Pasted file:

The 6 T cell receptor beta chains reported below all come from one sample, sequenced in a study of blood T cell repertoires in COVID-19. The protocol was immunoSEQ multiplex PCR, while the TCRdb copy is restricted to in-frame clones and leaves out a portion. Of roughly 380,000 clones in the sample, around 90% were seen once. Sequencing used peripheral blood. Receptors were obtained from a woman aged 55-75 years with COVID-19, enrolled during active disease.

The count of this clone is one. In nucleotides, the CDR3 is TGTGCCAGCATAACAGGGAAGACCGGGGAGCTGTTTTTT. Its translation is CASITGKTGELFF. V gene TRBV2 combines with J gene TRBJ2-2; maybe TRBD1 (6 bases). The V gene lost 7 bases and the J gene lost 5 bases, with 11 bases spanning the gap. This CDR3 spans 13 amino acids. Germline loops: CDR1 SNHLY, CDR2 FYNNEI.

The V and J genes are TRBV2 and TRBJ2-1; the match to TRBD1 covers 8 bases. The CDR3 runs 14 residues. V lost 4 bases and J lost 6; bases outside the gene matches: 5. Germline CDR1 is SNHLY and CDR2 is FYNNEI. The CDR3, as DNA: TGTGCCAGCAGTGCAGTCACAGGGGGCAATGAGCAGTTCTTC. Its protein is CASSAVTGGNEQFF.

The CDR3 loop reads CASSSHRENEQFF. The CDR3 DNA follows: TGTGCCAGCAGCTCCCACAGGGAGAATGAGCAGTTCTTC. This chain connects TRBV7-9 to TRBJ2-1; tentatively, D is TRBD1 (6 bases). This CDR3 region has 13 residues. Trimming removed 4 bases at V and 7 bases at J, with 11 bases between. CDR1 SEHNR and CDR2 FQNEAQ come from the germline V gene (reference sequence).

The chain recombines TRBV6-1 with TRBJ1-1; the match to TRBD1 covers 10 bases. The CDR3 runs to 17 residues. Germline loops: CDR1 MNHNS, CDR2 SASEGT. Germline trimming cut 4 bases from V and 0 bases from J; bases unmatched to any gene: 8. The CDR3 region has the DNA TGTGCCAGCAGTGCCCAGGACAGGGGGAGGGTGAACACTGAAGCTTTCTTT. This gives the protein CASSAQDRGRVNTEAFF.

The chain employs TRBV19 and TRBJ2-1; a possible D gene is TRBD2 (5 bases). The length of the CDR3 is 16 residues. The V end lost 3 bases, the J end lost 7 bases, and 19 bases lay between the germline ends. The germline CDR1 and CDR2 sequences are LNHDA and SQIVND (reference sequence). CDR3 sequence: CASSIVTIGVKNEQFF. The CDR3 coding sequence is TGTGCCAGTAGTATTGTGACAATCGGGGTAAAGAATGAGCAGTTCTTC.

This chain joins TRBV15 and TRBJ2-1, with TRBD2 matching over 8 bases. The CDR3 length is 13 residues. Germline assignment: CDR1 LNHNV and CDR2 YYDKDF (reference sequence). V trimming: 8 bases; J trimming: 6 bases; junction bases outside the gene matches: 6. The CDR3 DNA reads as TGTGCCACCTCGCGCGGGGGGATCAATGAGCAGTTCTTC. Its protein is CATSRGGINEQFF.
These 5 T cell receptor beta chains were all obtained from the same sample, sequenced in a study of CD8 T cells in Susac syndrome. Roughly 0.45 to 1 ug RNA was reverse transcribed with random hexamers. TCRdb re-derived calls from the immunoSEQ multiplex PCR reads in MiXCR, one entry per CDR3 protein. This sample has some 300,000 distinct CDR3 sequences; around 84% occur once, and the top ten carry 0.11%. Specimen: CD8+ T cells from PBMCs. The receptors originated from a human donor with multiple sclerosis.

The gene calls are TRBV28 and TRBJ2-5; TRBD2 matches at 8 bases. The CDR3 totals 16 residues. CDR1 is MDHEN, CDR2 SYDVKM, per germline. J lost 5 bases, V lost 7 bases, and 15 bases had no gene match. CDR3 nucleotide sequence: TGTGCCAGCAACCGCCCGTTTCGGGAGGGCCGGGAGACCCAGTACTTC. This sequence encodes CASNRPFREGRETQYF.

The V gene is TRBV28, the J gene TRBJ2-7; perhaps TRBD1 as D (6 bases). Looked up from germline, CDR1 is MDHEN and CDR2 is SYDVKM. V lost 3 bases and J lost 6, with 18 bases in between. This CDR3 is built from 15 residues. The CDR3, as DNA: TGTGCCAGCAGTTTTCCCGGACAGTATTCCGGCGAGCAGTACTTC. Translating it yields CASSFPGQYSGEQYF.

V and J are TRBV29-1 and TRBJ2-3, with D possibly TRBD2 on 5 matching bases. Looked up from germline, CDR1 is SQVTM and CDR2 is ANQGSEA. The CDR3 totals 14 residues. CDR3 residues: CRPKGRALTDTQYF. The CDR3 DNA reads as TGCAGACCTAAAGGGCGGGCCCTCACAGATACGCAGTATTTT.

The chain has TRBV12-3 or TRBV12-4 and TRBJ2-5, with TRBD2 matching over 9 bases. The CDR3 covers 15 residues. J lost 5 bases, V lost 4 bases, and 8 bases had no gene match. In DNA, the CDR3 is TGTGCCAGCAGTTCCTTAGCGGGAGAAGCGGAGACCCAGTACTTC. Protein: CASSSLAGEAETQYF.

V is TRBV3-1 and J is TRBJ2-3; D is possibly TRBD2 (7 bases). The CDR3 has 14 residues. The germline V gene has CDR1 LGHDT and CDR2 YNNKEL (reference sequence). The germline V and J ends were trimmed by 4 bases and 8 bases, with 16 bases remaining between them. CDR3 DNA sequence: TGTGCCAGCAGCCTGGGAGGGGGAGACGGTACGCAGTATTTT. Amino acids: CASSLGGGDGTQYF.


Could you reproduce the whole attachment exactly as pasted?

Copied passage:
The 6 T cell receptor beta chains reported below all come from one sample, sequenced in a study of blood T cell repertoires in COVID-19. The protocol was immunoSEQ multiplex PCR, while the TCRdb copy is restricted to in-frame clones and leaves out a portion. Of roughly 380,000 clones in the sample, around 90% were seen once. Sequencing used peripheral blood. Receptors were obtained from a woman aged 55-75 years with COVID-19, enrolled during active disease.

The count of this clone is one. In nucleotides, the CDR3 is TGTGCCAGCATAACAGGGAAGACCGGGGAGCTGTTTTTT. Its translation is CASITGKTGELFF. V gene TRBV2 combines with J gene TRBJ2-2; maybe TRBD1 (6 bases). The V gene lost 7 bases and the J gene lost 5 bases, with 11 bases spanning the gap. This CDR3 spans 13 amino acids. Germline loops: CDR1 SNHLY, CDR2 FYNNEI.

The V and J genes are TRBV2 and TRBJ2-1; the match to TRBD1 covers 8 bases. The CDR3 runs 14 residues. V lost 4 bases and J lost 6; bases outside the gene matches: 5. Germline CDR1 is SNHLY and CDR2 is FYNNEI. The CDR3, as DNA: TGTGCCAGCAGTGCAGTCACAGGGGGCAATGAGCAGTTCTTC. Its protein is CASSAVTGGNEQFF.

The CDR3 loop reads CASSSHRENEQFF. The CDR3 DNA follows: TGTGCCAGCAGCTCCCACAGGGAGAATGAGCAGTTCTTC. This chain connects TRBV7-9 to TRBJ2-1; tentatively, D is TRBD1 (6 bases). This CDR3 region has 13 residues. Trimming removed 4 bases at V and 7 bases at J, with 11 bases between. CDR1 SEHNR and CDR2 FQNEAQ come from the germline V gene (reference sequence).

The chain recombines TRBV6-1 with TRBJ1-1; the match to TRBD1 covers 10 bases. The CDR3 runs to 17 residues. Germline loops: CDR1 MNHNS, CDR2 SASEGT. Germline trimming cut 4 bases from V and 0 bases from J; bases unmatched to any gene: 8. The CDR3 region has the DNA TGTGCCAGCAGTGCCCAGGACAGGGGGAGGGTGAACACTGAAGCTTTCTTT. This gives the protein CASSAQDRGRVNTEAFF.

The chain employs TRBV19 and TRBJ2-1; a possible D gene is TRBD2 (5 bases). The length of the CDR3 is 16 residues. The V end lost 3 bases, the J end lost 7 bases, and 19 bases lay between the germline ends. The germline CDR1 and CDR2 sequences are LNHDA and SQIVND (reference sequence). CDR3 sequence: CASSIVTIGVKNEQFF. The CDR3 coding sequence is TGTGCCAGTAGTATTGTGACAATCGGGGTAAAGAATGAGCAGTTCTTC.

This chain joins TRBV15 and TRBJ2-1, with TRBD2 matching over 8 bases. The CDR3 length is 13 residues. Germline assignment: CDR1 LNHNV and CDR2 YYDKDF (reference sequence). V trimming: 8 bases; J trimming: 6 bases; junction bases outside the gene matches: 6. The CDR3 DNA reads as TGTGCCACCTCGCGCGGGGGGATCAATGAGCAGTTCTTC. Its protein is CATSRGGINEQFF.
These 5 T cell receptor beta chains were all obtained from the same sample, sequenced in a study of CD8 T cells in Susac syndrome. Roughly 0.45 to 1 ug RNA was reverse transcribed with random hexamers. TCRdb re-derived calls from the immunoSEQ multiplex PCR reads in MiXCR, one entry per CDR3 protein. This sample has some 300,000 distinct CDR3 sequences; around 84% occur once, and the top ten carry 0.11%. Specimen: CD8+ T cells from PBMCs. The receptors originated from a human donor with multiple sclerosis.

The gene calls are TRBV28 and TRBJ2-5; TRBD2 matches at 8 bases. The CDR3 totals 16 residues. CDR1 is MDHEN, CDR2 SYDVKM, per germline. J lost 5 bases, V lost 7 bases, and 15 bases had no gene match. CDR3 nucleotide sequence: TGTGCCAGCAACCGCCCGTTTCGGGAGGGCCGGGAGACCCAGTACTTC. This sequence encodes CASNRPFREGRETQYF.

The V gene is TRBV28, the J gene TRBJ2-7; perhaps TRBD1 as D (6 bases). Looked up from germline, CDR1 is MDHEN and CDR2 is SYDVKM. V lost 3 bases and J lost 6, with 18 bases in between. This CDR3 is built from 15 residues. The CDR3, as DNA: TGTGCCAGCAGTTTTCCCGGACAGTATTCCGGCGAGCAGTACTTC. Translating it yields CASSFPGQYSGEQYF.

V and J are TRBV29-1 and TRBJ2-3, with D possibly TRBD2 on 5 matching bases. Looked up from germline, CDR1 is SQVTM and CDR2 is ANQGSEA. The CDR3 totals 14 residues. CDR3 residues: CRPKGRALTDTQYF. The CDR3 DNA reads as TGCAGACCTAAAGGGCGGGCCCTCACAGATACGCAGTATTTT.

The chain has TRBV12-3 or TRBV12-4 and TRBJ2-5, with TRBD2 matching over 9 bases. The CDR3 covers 15 residues. J lost 5 bases, V lost 4 bases, and 8 bases had no gene match. In DNA, the CDR3 is TGTGCCAGCAGTTCCTTAGCGGGAGAAGCGGAGACCCAGTACTTC. Protein: CASSSLAGEAETQYF.

V is TRBV3-1 and J is TRBJ2-3; D is possibly TRBD2 (7 bases). The CDR3 has 14 residues. The germline V gene has CDR1 LGHDT and CDR2 YNNKEL (reference sequence). The germline V and J ends were trimmed by 4 bases and 8 bases, with 16 bases remaining between them. CDR3 DNA sequence: TGTGCCAGCAGCCTGGGAGGGGGAGACGGTACGCAGTATTTT. Amino acids: CASSLGGGDGTQYF.